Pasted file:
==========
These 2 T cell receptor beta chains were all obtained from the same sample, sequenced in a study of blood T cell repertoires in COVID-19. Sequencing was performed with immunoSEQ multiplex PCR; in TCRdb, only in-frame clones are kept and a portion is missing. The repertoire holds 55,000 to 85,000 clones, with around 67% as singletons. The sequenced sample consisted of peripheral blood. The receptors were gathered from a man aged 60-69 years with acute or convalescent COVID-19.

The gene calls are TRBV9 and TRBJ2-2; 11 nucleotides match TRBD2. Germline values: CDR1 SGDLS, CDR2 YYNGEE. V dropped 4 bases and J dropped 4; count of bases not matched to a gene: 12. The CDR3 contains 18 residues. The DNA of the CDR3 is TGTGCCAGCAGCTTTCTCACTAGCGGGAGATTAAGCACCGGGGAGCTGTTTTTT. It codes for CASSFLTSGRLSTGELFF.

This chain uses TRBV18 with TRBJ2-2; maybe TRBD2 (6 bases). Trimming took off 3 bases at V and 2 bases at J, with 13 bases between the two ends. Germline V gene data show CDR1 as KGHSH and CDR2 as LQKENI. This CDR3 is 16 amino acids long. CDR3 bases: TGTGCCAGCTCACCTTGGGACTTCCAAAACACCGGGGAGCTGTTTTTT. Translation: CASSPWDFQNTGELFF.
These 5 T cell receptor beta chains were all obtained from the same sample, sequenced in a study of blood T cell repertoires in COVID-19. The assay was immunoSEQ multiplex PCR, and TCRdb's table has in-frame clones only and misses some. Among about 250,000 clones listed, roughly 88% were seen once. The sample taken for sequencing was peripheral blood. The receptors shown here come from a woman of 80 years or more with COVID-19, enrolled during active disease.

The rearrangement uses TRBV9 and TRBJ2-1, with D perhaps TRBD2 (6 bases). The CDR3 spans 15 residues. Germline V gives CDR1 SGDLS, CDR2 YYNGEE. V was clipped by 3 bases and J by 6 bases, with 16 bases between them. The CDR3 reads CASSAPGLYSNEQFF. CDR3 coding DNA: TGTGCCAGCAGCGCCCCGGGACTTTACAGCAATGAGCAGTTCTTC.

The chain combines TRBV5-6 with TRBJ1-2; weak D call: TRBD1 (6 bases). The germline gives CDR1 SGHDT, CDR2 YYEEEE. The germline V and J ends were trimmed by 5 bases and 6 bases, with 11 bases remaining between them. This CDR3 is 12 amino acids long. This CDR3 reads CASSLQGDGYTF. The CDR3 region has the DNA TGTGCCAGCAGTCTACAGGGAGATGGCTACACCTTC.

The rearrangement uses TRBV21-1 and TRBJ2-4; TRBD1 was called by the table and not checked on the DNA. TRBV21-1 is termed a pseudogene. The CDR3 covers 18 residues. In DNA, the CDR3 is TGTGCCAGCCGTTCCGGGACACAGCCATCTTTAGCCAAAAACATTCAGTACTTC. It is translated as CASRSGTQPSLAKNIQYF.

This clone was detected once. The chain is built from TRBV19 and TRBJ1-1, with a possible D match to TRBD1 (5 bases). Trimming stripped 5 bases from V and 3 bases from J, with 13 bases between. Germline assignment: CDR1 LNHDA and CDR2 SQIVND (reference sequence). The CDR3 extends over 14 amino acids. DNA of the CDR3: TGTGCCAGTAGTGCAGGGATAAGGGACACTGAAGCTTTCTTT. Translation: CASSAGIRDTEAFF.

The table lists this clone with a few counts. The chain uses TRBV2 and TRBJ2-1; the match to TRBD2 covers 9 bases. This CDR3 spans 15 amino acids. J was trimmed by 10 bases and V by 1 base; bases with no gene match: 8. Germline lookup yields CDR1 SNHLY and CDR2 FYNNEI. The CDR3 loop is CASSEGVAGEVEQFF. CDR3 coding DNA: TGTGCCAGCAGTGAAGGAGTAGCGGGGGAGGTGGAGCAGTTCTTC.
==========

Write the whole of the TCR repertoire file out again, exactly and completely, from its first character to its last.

These 2 T cell receptor beta chains were all obtained from the same sample, sequenced in a study of blood T cell repertoires in COVID-19. Sequencing was performed with immunoSEQ multiplex PCR; in TCRdb, only in-frame clones are kept and a portion is missing. The repertoire holds 55,000 to 85,000 clones, with around 67% as singletons. The sequenced sample consisted of peripheral blood. The receptors were gathered from a man aged 60-69 years with acute or convalescent COVID-19.

The gene calls are TRBV9 and TRBJ2-2; 11 nucleotides match TRBD2. Germline values: CDR1 SGDLS, CDR2 YYNGEE. V dropped 4 bases and J dropped 4; count of bases not matched to a gene: 12. The CDR3 contains 18 residues. The DNA of the CDR3 is TGTGCCAGCAGCTTTCTCACTAGCGGGAGATTAAGCACCGGGGAGCTGTTTTTT. It codes for CASSFLTSGRLSTGELFF.

This chain uses TRBV18 with TRBJ2-2; maybe TRBD2 (6 bases). Trimming took off 3 bases at V and 2 bases at J, with 13 bases between the two ends. Germline V gene data show CDR1 as KGHSH and CDR2 as LQKENI. This CDR3 is 16 amino acids long. CDR3 bases: TGTGCCAGCTCACCTTGGGACTTCCAAAACACCGGGGAGCTGTTTTTT. Translation: CASSPWDFQNTGELFF.
These 5 T cell receptor beta chains were all obtained from the same sample, sequenced in a study of blood T cell repertoires in COVID-19. The assay was immunoSEQ multiplex PCR, and TCRdb's table has in-frame clones only and misses some. Among about 250,000 clones listed, roughly 88% were seen once. The sample taken for sequencing was peripheral blood. The receptors shown here come from a woman of 80 years or more with COVID-19, enrolled during active disease.

The rearrangement uses TRBV9 and TRBJ2-1, with D perhaps TRBD2 (6 bases). The CDR3 spans 15 residues. Germline V gives CDR1 SGDLS, CDR2 YYNGEE. V was clipped by 3 bases and J by 6 bases, with 16 bases between them. The CDR3 reads CASSAPGLYSNEQFF. CDR3 coding DNA: TGTGCCAGCAGCGCCCCGGGACTTTACAGCAATGAGCAGTTCTTC.

The chain combines TRBV5-6 with TRBJ1-2; weak D call: TRBD1 (6 bases). The germline gives CDR1 SGHDT, CDR2 YYEEEE. The germline V and J ends were trimmed by 5 bases and 6 bases, with 11 bases remaining between them. This CDR3 is 12 amino acids long. This CDR3 reads CASSLQGDGYTF. The CDR3 region has the DNA TGTGCCAGCAGTCTACAGGGAGATGGCTACACCTTC.

The rearrangement uses TRBV21-1 and TRBJ2-4; TRBD1 was called by the table and not checked on the DNA. TRBV21-1 is termed a pseudogene. The CDR3 covers 18 residues. In DNA, the CDR3 is TGTGCCAGCCGTTCCGGGACACAGCCATCTTTAGCCAAAAACATTCAGTACTTC. It is translated as CASRSGTQPSLAKNIQYF.

This clone was detected once. The chain is built from TRBV19 and TRBJ1-1, with a possible D match to TRBD1 (5 bases). Trimming stripped 5 bases from V and 3 bases from J, with 13 bases between. Germline assignment: CDR1 LNHDA and CDR2 SQIVND (reference sequence). The CDR3 extends over 14 amino acids. DNA of the CDR3: TGTGCCAGTAGTGCAGGGATAAGGGACACTGAAGCTTTCTTT. Translation: CASSAGIRDTEAFF.

The table lists this clone with a few counts. The chain uses TRBV2 and TRBJ2-1; the match to TRBD2 covers 9 bases. This CDR3 spans 15 amino acids. J was trimmed by 10 bases and V by 1 base; bases with no gene match: 8. Germline lookup yields CDR1 SNHLY and CDR2 FYNNEI. The CDR3 loop is CASSEGVAGEVEQFF. CDR3 coding DNA: TGTGCCAGCAGTGAAGGAGTAGCGGGGGAGGTGGAGCAGTTCTTC.